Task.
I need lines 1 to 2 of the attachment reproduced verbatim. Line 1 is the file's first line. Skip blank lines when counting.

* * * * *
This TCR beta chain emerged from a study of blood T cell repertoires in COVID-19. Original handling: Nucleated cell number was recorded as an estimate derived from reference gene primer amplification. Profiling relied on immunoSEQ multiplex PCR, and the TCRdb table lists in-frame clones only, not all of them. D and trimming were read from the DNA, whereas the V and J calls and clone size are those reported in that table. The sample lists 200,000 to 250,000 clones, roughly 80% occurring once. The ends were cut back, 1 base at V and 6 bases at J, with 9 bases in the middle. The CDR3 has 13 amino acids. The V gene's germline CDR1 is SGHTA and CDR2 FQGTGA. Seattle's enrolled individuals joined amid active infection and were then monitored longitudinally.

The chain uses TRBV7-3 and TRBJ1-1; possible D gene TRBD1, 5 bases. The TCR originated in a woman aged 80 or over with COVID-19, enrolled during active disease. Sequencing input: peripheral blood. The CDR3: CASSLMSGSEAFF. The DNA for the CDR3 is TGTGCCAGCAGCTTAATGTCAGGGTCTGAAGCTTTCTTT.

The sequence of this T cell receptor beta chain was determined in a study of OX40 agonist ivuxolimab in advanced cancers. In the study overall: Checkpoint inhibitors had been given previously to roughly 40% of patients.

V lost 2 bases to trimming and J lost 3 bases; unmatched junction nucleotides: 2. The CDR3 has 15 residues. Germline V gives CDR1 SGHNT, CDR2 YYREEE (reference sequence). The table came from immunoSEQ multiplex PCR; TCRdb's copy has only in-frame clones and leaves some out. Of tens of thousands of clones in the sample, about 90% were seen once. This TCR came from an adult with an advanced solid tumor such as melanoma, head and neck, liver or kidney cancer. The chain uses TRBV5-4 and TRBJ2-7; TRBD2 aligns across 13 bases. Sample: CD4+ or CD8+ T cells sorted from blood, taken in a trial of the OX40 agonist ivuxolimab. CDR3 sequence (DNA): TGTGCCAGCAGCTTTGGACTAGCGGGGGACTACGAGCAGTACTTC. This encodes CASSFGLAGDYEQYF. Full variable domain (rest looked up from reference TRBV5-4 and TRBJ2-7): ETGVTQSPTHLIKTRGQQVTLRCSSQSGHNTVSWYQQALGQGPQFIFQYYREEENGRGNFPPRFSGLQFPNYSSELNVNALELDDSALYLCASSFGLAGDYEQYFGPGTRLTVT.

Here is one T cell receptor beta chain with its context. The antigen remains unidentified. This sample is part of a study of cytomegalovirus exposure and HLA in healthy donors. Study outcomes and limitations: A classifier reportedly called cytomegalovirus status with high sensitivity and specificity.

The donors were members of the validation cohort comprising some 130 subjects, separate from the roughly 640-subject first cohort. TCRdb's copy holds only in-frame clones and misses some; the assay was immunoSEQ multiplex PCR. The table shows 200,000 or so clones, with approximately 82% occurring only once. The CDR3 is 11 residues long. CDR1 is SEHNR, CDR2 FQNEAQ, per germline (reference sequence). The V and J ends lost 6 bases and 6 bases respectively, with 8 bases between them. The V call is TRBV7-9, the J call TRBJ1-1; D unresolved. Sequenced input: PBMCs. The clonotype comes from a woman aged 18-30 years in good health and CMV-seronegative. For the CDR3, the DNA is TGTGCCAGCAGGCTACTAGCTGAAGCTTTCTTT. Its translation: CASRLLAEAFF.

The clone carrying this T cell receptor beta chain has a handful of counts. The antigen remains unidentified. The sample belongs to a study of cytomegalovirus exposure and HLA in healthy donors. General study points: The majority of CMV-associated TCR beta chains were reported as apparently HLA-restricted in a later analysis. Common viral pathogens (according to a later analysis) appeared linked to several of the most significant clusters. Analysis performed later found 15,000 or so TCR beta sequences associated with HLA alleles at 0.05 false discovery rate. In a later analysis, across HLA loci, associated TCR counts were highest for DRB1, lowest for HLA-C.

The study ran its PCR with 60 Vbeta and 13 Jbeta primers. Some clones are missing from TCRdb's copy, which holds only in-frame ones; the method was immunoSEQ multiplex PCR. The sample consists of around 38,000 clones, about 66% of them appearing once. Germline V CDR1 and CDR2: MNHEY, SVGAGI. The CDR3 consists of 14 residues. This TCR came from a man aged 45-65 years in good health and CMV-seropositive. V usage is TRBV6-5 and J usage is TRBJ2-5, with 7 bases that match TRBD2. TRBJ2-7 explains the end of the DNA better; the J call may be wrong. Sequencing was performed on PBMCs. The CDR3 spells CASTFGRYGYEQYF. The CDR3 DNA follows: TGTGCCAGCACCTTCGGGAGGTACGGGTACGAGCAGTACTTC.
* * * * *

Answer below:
This TCR beta chain emerged from a study of blood T cell repertoires in COVID-19. Original handling: Nucleated cell number was recorded as an estimate derived from reference gene primer amplification. Profiling relied on immunoSEQ multiplex PCR, and the TCRdb table lists in-frame clones only, not all of them. D and trimming were read from the DNA, whereas the V and J calls and clone size are those reported in that table. The sample lists 200,000 to 250,000 clones, roughly 80% occurring once. The ends were cut back, 1 base at V and 6 bases at J, with 9 bases in the middle. The CDR3 has 13 amino acids. The V gene's germline CDR1 is SGHTA and CDR2 FQGTGA. Seattle's enrolled individuals joined amid active infection and were then monitored longitudinally.

The chain uses TRBV7-3 and TRBJ1-1; possible D gene TRBD1, 5 bases. The TCR originated in a woman aged 80 or over with COVID-19, enrolled during active disease. Sequencing input: peripheral blood. The CDR3: CASSLMSGSEAFF. The DNA for the CDR3 is TGTGCCAGCAGCTTAATGTCAGGGTCTGAAGCTTTCTTT.